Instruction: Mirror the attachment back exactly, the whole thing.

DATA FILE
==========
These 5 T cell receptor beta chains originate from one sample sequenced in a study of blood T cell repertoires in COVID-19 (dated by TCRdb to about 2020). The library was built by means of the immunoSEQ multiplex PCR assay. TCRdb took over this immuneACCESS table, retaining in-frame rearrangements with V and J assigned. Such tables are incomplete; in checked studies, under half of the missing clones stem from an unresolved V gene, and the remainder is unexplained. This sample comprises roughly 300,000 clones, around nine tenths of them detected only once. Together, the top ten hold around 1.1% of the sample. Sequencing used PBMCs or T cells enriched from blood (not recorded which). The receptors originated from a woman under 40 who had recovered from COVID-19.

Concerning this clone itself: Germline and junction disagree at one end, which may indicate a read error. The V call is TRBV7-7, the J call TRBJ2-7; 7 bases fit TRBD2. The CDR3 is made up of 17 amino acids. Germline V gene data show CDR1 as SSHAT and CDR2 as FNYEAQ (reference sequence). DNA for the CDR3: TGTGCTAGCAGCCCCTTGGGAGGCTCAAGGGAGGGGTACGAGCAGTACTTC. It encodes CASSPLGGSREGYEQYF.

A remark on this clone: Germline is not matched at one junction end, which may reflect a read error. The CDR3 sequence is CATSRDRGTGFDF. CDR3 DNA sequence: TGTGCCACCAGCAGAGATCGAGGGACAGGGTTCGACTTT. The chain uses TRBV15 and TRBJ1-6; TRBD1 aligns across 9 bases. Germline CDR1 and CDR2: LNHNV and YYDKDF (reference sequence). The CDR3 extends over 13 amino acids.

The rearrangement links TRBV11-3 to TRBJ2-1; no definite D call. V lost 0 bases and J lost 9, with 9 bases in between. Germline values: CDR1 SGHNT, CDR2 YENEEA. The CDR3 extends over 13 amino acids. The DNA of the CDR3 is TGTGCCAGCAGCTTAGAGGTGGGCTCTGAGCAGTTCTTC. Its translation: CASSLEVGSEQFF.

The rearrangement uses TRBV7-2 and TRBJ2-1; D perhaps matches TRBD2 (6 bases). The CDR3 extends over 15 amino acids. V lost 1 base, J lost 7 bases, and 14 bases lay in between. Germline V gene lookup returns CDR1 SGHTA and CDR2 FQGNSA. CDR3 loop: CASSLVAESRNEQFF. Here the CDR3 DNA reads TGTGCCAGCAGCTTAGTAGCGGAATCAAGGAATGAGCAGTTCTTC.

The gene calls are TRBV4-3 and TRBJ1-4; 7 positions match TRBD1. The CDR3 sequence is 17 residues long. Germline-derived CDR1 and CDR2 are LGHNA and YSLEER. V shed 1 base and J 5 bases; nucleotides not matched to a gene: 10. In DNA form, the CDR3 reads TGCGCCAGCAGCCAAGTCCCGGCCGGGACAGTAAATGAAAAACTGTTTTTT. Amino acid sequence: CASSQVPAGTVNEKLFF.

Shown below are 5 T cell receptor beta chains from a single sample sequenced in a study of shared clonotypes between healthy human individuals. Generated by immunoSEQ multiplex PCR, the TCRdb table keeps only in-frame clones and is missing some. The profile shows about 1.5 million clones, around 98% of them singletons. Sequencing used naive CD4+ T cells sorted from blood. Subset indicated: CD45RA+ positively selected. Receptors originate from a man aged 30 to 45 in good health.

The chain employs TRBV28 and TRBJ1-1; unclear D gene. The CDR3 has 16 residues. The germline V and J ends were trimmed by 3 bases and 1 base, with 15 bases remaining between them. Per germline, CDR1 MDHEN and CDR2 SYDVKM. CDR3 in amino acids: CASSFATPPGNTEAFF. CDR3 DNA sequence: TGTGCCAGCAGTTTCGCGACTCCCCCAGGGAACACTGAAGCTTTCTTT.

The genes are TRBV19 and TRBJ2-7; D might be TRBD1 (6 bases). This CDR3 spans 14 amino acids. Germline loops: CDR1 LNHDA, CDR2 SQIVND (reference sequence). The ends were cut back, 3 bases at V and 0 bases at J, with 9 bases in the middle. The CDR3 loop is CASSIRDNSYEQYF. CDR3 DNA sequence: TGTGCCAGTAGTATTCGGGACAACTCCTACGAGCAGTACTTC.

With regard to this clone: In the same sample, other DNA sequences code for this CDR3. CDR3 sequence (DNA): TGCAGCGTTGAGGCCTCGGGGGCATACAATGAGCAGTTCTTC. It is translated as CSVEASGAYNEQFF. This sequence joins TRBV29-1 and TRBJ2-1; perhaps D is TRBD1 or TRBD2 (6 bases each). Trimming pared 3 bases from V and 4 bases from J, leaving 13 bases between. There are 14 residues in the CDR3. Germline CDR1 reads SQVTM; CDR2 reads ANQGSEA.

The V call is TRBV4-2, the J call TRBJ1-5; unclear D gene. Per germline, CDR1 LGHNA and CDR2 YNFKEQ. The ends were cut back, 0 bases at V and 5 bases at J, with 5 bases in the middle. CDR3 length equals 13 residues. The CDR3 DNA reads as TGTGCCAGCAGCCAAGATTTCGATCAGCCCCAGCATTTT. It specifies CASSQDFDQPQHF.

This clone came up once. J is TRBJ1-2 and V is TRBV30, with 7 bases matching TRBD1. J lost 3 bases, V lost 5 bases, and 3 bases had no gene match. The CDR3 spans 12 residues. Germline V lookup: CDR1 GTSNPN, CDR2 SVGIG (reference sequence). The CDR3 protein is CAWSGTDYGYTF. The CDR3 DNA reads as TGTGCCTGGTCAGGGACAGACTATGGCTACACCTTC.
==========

These 5 T cell receptor beta chains originate from one sample sequenced in a study of blood T cell repertoires in COVID-19 (dated by TCRdb to about 2020). The library was built by means of the immunoSEQ multiplex PCR assay. TCRdb took over this immuneACCESS table, retaining in-frame rearrangements with V and J assigned. Such tables are incomplete; in checked studies, under half of the missing clones stem from an unresolved V gene, and the remainder is unexplained. This sample comprises roughly 300,000 clones, around nine tenths of them detected only once. Together, the top ten hold around 1.1% of the sample. Sequencing used PBMCs or T cells enriched from blood (not recorded which). The receptors originated from a woman under 40 who had recovered from COVID-19.

Concerning this clone itself: Germline and junction disagree at one end, which may indicate a read error. The V call is TRBV7-7, the J call TRBJ2-7; 7 bases fit TRBD2. The CDR3 is made up of 17 amino acids. Germline V gene data show CDR1 as SSHAT and CDR2 as FNYEAQ (reference sequence). DNA for the CDR3: TGTGCTAGCAGCCCCTTGGGAGGCTCAAGGGAGGGGTACGAGCAGTACTTC. It encodes CASSPLGGSREGYEQYF.

A remark on this clone: Germline is not matched at one junction end, which may reflect a read error. The CDR3 sequence is CATSRDRGTGFDF. CDR3 DNA sequence: TGTGCCACCAGCAGAGATCGAGGGACAGGGTTCGACTTT. The chain uses TRBV15 and TRBJ1-6; TRBD1 aligns across 9 bases. Germline CDR1 and CDR2: LNHNV and YYDKDF (reference sequence). The CDR3 extends over 13 amino acids.

The rearrangement links TRBV11-3 to TRBJ2-1; no definite D call. V lost 0 bases and J lost 9, with 9 bases in between. Germline values: CDR1 SGHNT, CDR2 YENEEA. The CDR3 extends over 13 amino acids. The DNA of the CDR3 is TGTGCCAGCAGCTTAGAGGTGGGCTCTGAGCAGTTCTTC. Its translation: CASSLEVGSEQFF.

The rearrangement uses TRBV7-2 and TRBJ2-1; D perhaps matches TRBD2 (6 bases). The CDR3 extends over 15 amino acids. V lost 1 base, J lost 7 bases, and 14 bases lay in between. Germline V gene lookup returns CDR1 SGHTA and CDR2 FQGNSA. CDR3 loop: CASSLVAESRNEQFF. Here the CDR3 DNA reads TGTGCCAGCAGCTTAGTAGCGGAATCAAGGAATGAGCAGTTCTTC.

The gene calls are TRBV4-3 and TRBJ1-4; 7 positions match TRBD1. The CDR3 sequence is 17 residues long. Germline-derived CDR1 and CDR2 are LGHNA and YSLEER. V shed 1 base and J 5 bases; nucleotides not matched to a gene: 10. In DNA form, the CDR3 reads TGCGCCAGCAGCCAAGTCCCGGCCGGGACAGTAAATGAAAAACTGTTTTTT. Amino acid sequence: CASSQVPAGTVNEKLFF.

Shown below are 5 T cell receptor beta chains from a single sample sequenced in a study of shared clonotypes between healthy human individuals. Generated by immunoSEQ multiplex PCR, the TCRdb table keeps only in-frame clones and is missing some. The profile shows about 1.5 million clones, around 98% of them singletons. Sequencing used naive CD4+ T cells sorted from blood. Subset indicated: CD45RA+ positively selected. Receptors originate from a man aged 30 to 45 in good health.

The chain employs TRBV28 and TRBJ1-1; unclear D gene. The CDR3 has 16 residues. The germline V and J ends were trimmed by 3 bases and 1 base, with 15 bases remaining between them. Per germline, CDR1 MDHEN and CDR2 SYDVKM. CDR3 in amino acids: CASSFATPPGNTEAFF. CDR3 DNA sequence: TGTGCCAGCAGTTTCGCGACTCCCCCAGGGAACACTGAAGCTTTCTTT.

The genes are TRBV19 and TRBJ2-7; D might be TRBD1 (6 bases). This CDR3 spans 14 amino acids. Germline loops: CDR1 LNHDA, CDR2 SQIVND (reference sequence). The ends were cut back, 3 bases at V and 0 bases at J, with 9 bases in the middle. The CDR3 loop is CASSIRDNSYEQYF. CDR3 DNA sequence: TGTGCCAGTAGTATTCGGGACAACTCCTACGAGCAGTACTTC.

With regard to this clone: In the same sample, other DNA sequences code for this CDR3. CDR3 sequence (DNA): TGCAGCGTTGAGGCCTCGGGGGCATACAATGAGCAGTTCTTC. It is translated as CSVEASGAYNEQFF. This sequence joins TRBV29-1 and TRBJ2-1; perhaps D is TRBD1 or TRBD2 (6 bases each). Trimming pared 3 bases from V and 4 bases from J, leaving 13 bases between. There are 14 residues in the CDR3. Germline CDR1 reads SQVTM; CDR2 reads ANQGSEA.

The V call is TRBV4-2, the J call TRBJ1-5; unclear D gene. Per germline, CDR1 LGHNA and CDR2 YNFKEQ. The ends were cut back, 0 bases at V and 5 bases at J, with 5 bases in the middle. CDR3 length equals 13 residues. The CDR3 DNA reads as TGTGCCAGCAGCCAAGATTTCGATCAGCCCCAGCATTTT. It specifies CASSQDFDQPQHF.

This clone came up once. J is TRBJ1-2 and V is TRBV30, with 7 bases matching TRBD1. J lost 3 bases, V lost 5 bases, and 3 bases had no gene match. The CDR3 spans 12 residues. Germline V lookup: CDR1 GTSNPN, CDR2 SVGIG (reference sequence). The CDR3 protein is CAWSGTDYGYTF. The CDR3 DNA reads as TGTGCCTGGTCAGGGACAGACTATGGCTACACCTTC.